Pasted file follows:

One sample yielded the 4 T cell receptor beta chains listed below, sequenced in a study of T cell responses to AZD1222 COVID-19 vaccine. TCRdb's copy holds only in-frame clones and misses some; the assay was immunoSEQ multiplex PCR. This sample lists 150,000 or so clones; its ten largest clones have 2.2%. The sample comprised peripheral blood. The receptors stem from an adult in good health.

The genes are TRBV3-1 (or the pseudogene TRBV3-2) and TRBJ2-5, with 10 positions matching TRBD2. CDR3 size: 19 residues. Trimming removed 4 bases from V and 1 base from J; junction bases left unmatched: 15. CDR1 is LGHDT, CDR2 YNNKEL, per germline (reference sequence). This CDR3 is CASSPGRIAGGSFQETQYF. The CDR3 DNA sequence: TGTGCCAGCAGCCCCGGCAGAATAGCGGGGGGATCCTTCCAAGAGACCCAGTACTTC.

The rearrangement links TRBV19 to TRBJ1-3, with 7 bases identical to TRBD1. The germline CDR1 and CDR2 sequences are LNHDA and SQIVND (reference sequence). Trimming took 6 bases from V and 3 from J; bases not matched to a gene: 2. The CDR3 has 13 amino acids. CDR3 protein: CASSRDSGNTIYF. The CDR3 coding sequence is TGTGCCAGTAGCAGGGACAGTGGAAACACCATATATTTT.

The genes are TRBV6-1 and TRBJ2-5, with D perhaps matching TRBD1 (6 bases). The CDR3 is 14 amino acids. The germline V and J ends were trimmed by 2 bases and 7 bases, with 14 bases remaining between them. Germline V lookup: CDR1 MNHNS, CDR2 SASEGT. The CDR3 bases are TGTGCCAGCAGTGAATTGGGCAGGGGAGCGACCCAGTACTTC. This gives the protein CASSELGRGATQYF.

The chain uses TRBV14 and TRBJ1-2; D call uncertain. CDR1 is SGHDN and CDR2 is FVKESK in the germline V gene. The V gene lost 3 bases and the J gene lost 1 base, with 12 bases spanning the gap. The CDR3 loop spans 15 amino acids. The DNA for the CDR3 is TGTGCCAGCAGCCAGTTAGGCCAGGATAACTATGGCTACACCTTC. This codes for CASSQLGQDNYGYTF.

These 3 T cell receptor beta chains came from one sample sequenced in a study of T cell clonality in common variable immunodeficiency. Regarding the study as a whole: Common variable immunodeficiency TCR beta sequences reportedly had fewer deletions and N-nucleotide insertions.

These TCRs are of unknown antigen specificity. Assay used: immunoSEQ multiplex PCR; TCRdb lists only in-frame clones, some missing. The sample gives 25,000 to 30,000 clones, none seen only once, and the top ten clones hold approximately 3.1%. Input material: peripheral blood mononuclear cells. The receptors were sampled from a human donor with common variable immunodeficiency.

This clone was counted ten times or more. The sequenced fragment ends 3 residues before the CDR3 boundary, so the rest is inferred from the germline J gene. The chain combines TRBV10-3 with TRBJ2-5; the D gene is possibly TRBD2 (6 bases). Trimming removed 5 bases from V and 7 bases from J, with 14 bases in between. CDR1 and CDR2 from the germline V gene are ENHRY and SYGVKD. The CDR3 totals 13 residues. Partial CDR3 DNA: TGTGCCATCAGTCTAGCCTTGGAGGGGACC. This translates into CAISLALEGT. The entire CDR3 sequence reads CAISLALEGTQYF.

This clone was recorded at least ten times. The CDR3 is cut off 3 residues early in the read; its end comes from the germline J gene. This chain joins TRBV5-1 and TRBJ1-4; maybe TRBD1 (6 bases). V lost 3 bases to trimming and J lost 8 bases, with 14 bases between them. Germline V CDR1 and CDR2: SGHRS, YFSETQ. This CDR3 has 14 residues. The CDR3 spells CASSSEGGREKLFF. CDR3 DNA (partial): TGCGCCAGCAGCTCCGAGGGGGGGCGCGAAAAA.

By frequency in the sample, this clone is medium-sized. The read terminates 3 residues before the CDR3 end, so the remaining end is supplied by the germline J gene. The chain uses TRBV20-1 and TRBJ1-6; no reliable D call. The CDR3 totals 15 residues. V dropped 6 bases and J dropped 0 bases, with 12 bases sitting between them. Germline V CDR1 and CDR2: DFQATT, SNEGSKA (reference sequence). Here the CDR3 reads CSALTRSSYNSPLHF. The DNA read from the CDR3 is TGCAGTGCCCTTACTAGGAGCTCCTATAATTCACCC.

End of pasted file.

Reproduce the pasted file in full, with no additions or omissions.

One sample yielded the 4 T cell receptor beta chains listed below, sequenced in a study of T cell responses to AZD1222 COVID-19 vaccine. TCRdb's copy holds only in-frame clones and misses some; the assay was immunoSEQ multiplex PCR. This sample lists 150,000 or so clones; its ten largest clones have 2.2%. The sample comprised peripheral blood. The receptors stem from an adult in good health.

The genes are TRBV3-1 (or the pseudogene TRBV3-2) and TRBJ2-5, with 10 positions matching TRBD2. CDR3 size: 19 residues. Trimming removed 4 bases from V and 1 base from J; junction bases left unmatched: 15. CDR1 is LGHDT, CDR2 YNNKEL, per germline (reference sequence). This CDR3 is CASSPGRIAGGSFQETQYF. The CDR3 DNA sequence: TGTGCCAGCAGCCCCGGCAGAATAGCGGGGGGATCCTTCCAAGAGACCCAGTACTTC.

The rearrangement links TRBV19 to TRBJ1-3, with 7 bases identical to TRBD1. The germline CDR1 and CDR2 sequences are LNHDA and SQIVND (reference sequence). Trimming took 6 bases from V and 3 from J; bases not matched to a gene: 2. The CDR3 has 13 amino acids. CDR3 protein: CASSRDSGNTIYF. The CDR3 coding sequence is TGTGCCAGTAGCAGGGACAGTGGAAACACCATATATTTT.

The genes are TRBV6-1 and TRBJ2-5, with D perhaps matching TRBD1 (6 bases). The CDR3 is 14 amino acids. The germline V and J ends were trimmed by 2 bases and 7 bases, with 14 bases remaining between them. Germline V lookup: CDR1 MNHNS, CDR2 SASEGT. The CDR3 bases are TGTGCCAGCAGTGAATTGGGCAGGGGAGCGACCCAGTACTTC. This gives the protein CASSELGRGATQYF.

The chain uses TRBV14 and TRBJ1-2; D call uncertain. CDR1 is SGHDN and CDR2 is FVKESK in the germline V gene. The V gene lost 3 bases and the J gene lost 1 base, with 12 bases spanning the gap. The CDR3 loop spans 15 amino acids. The DNA for the CDR3 is TGTGCCAGCAGCCAGTTAGGCCAGGATAACTATGGCTACACCTTC. This codes for CASSQLGQDNYGYTF.

These 3 T cell receptor beta chains came from one sample sequenced in a study of T cell clonality in common variable immunodeficiency. Regarding the study as a whole: Common variable immunodeficiency TCR beta sequences reportedly had fewer deletions and N-nucleotide insertions.

These TCRs are of unknown antigen specificity. Assay used: immunoSEQ multiplex PCR; TCRdb lists only in-frame clones, some missing. The sample gives 25,000 to 30,000 clones, none seen only once, and the top ten clones hold approximately 3.1%. Input material: peripheral blood mononuclear cells. The receptors were sampled from a human donor with common variable immunodeficiency.

This clone was counted ten times or more. The sequenced fragment ends 3 residues before the CDR3 boundary, so the rest is inferred from the germline J gene. The chain combines TRBV10-3 with TRBJ2-5; the D gene is possibly TRBD2 (6 bases). Trimming removed 5 bases from V and 7 bases from J, with 14 bases in between. CDR1 and CDR2 from the germline V gene are ENHRY and SYGVKD. The CDR3 totals 13 residues. Partial CDR3 DNA: TGTGCCATCAGTCTAGCCTTGGAGGGGACC. This translates into CAISLALEGT. The entire CDR3 sequence reads CAISLALEGTQYF.

This clone was recorded at least ten times. The CDR3 is cut off 3 residues early in the read; its end comes from the germline J gene. This chain joins TRBV5-1 and TRBJ1-4; maybe TRBD1 (6 bases). V lost 3 bases to trimming and J lost 8 bases, with 14 bases between them. Germline V CDR1 and CDR2: SGHRS, YFSETQ. This CDR3 has 14 residues. The CDR3 spells CASSSEGGREKLFF. CDR3 DNA (partial): TGCGCCAGCAGCTCCGAGGGGGGGCGCGAAAAA.

By frequency in the sample, this clone is medium-sized. The read terminates 3 residues before the CDR3 end, so the remaining end is supplied by the germline J gene. The chain uses TRBV20-1 and TRBJ1-6; no reliable D call. The CDR3 totals 15 residues. V dropped 6 bases and J dropped 0 bases, with 12 bases sitting between them. Germline V CDR1 and CDR2: DFQATT, SNEGSKA (reference sequence). Here the CDR3 reads CSALTRSSYNSPLHF. The DNA read from the CDR3 is TGCAGTGCCCTTACTAGGAGCTCCTATAATTCACCC.